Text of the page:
The set of numbers {9, 99, 999, 9999, ...} has some interesting properties. One of these has to do with factorization. Take any number n that isn't divisible by 2 or by 5. You will be able to find at least one number in the set that is divisible by n. Furthermore, you won't need to look beyond the first n numbers in the set.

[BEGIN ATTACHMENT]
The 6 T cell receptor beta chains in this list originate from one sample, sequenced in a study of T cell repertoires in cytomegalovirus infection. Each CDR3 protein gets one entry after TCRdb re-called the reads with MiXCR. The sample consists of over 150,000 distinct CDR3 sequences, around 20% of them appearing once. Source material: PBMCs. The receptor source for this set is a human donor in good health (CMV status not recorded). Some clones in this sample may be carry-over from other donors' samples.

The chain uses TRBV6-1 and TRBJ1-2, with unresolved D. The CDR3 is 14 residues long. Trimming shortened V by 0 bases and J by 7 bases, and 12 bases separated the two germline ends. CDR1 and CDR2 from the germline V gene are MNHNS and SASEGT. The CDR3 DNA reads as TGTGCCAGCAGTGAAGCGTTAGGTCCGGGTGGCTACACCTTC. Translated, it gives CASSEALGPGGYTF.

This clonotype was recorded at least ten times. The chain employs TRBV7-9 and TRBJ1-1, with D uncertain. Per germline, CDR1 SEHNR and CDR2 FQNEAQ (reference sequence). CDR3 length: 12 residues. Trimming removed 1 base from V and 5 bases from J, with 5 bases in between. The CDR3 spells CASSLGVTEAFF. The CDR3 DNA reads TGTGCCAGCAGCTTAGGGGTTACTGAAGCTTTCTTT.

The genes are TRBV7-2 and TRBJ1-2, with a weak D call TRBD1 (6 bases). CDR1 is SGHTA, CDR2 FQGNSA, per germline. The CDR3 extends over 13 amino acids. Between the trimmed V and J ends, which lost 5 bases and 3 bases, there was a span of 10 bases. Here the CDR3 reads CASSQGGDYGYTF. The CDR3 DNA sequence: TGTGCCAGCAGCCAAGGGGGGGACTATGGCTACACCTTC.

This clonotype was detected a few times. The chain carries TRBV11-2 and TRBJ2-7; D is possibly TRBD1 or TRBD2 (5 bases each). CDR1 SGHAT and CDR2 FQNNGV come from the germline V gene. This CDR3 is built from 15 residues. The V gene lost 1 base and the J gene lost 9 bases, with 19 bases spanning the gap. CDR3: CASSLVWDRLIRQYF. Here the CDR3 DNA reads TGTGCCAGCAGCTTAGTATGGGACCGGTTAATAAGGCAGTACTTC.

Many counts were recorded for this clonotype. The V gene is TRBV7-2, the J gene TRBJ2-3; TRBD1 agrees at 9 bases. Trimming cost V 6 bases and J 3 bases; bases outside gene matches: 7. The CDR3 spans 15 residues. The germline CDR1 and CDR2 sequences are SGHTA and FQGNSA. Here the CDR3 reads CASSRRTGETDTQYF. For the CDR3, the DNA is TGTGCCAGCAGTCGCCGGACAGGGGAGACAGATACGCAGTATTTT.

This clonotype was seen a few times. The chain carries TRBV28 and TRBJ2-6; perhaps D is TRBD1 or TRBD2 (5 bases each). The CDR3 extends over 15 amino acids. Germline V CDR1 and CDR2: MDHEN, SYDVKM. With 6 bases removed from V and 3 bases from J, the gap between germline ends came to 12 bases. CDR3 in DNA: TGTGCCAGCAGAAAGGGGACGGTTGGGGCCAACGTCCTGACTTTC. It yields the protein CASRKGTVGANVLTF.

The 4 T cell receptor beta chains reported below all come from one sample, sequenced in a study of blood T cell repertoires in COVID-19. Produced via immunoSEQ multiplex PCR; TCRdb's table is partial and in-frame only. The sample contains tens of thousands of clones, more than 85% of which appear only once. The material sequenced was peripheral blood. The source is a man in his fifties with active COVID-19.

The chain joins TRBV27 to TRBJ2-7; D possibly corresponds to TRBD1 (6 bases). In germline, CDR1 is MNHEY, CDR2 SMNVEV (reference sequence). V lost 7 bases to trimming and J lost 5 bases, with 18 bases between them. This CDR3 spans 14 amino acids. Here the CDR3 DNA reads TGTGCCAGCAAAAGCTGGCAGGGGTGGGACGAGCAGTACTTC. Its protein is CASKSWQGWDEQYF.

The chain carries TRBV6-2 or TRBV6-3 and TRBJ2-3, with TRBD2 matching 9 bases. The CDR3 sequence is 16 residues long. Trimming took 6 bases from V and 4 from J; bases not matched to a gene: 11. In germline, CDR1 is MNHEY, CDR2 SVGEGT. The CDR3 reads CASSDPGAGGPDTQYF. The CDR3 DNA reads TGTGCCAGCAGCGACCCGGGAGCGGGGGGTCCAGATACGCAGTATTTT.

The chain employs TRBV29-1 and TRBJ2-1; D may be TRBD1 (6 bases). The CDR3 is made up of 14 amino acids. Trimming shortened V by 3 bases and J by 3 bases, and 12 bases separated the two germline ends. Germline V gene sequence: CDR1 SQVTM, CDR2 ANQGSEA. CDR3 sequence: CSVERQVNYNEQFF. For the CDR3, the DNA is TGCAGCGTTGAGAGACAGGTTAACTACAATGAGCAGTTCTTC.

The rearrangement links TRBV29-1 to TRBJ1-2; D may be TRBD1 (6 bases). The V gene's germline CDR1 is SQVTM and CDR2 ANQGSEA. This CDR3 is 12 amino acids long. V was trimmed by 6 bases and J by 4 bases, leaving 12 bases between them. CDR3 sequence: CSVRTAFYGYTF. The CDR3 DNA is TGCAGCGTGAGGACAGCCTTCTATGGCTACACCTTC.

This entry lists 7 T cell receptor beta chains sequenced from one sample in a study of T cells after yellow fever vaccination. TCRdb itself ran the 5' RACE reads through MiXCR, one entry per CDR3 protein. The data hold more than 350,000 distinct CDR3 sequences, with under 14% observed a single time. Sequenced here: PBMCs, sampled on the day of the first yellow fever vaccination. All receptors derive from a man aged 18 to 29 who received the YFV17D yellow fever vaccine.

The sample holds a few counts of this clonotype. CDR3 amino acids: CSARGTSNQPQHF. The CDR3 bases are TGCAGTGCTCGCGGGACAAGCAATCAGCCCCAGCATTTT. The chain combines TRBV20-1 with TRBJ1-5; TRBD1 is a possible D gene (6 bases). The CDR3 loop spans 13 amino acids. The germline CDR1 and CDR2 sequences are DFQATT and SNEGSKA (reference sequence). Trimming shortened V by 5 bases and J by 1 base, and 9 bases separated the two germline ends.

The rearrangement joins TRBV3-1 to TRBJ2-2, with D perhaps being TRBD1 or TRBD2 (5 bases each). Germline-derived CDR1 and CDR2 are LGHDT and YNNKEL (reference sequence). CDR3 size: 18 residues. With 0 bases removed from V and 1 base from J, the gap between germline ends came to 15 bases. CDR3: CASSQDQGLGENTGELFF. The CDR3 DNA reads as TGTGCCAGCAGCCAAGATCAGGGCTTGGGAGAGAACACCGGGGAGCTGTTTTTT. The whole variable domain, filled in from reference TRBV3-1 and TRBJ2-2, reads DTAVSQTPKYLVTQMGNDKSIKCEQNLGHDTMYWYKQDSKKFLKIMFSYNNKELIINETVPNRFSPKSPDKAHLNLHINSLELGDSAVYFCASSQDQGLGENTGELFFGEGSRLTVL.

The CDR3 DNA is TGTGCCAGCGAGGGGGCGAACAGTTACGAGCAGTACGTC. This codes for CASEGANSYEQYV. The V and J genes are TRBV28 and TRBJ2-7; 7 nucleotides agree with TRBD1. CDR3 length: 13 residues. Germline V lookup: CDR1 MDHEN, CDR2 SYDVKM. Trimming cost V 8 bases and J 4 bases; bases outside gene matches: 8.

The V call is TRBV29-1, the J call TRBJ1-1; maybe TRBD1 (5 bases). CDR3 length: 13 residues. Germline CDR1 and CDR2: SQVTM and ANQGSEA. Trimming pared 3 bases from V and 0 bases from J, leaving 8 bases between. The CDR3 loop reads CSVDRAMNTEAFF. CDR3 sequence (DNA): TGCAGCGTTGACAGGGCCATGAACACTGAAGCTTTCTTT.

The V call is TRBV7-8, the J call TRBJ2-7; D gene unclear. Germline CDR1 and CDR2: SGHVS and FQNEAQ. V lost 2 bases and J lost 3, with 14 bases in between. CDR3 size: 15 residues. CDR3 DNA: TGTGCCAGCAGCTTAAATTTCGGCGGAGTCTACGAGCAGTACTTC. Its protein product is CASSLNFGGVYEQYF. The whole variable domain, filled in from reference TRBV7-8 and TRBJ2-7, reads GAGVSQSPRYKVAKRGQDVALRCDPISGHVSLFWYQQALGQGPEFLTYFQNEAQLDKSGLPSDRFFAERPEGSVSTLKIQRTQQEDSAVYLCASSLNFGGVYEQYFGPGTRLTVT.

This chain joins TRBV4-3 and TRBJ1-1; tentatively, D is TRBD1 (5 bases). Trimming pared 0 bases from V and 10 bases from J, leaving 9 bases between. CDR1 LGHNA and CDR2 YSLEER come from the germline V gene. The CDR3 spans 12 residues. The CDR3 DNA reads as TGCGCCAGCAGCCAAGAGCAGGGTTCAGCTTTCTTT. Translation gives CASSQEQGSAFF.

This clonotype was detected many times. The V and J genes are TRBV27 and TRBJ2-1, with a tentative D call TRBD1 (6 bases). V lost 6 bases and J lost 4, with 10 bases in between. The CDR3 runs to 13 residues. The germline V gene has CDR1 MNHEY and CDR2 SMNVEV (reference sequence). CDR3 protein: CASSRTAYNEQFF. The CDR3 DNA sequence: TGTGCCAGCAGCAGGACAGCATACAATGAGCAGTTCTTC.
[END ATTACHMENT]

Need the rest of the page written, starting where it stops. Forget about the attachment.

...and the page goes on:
Prove it.
(from http://www.ocf.berkeley.edu/~wwu/riddles/)
I never studied math theory, but looking at this problem, it seems that for any n not divisible by 2 or 5, a string of n1 9s should always be divisible by n. In other words, [10^(n1)1]modulo(n)=0. Can one of you theory whizzes prove/disprove this? (or is this some famous theorem of Euler et al?)

Posted by Bryan
on 20030305 10:37:34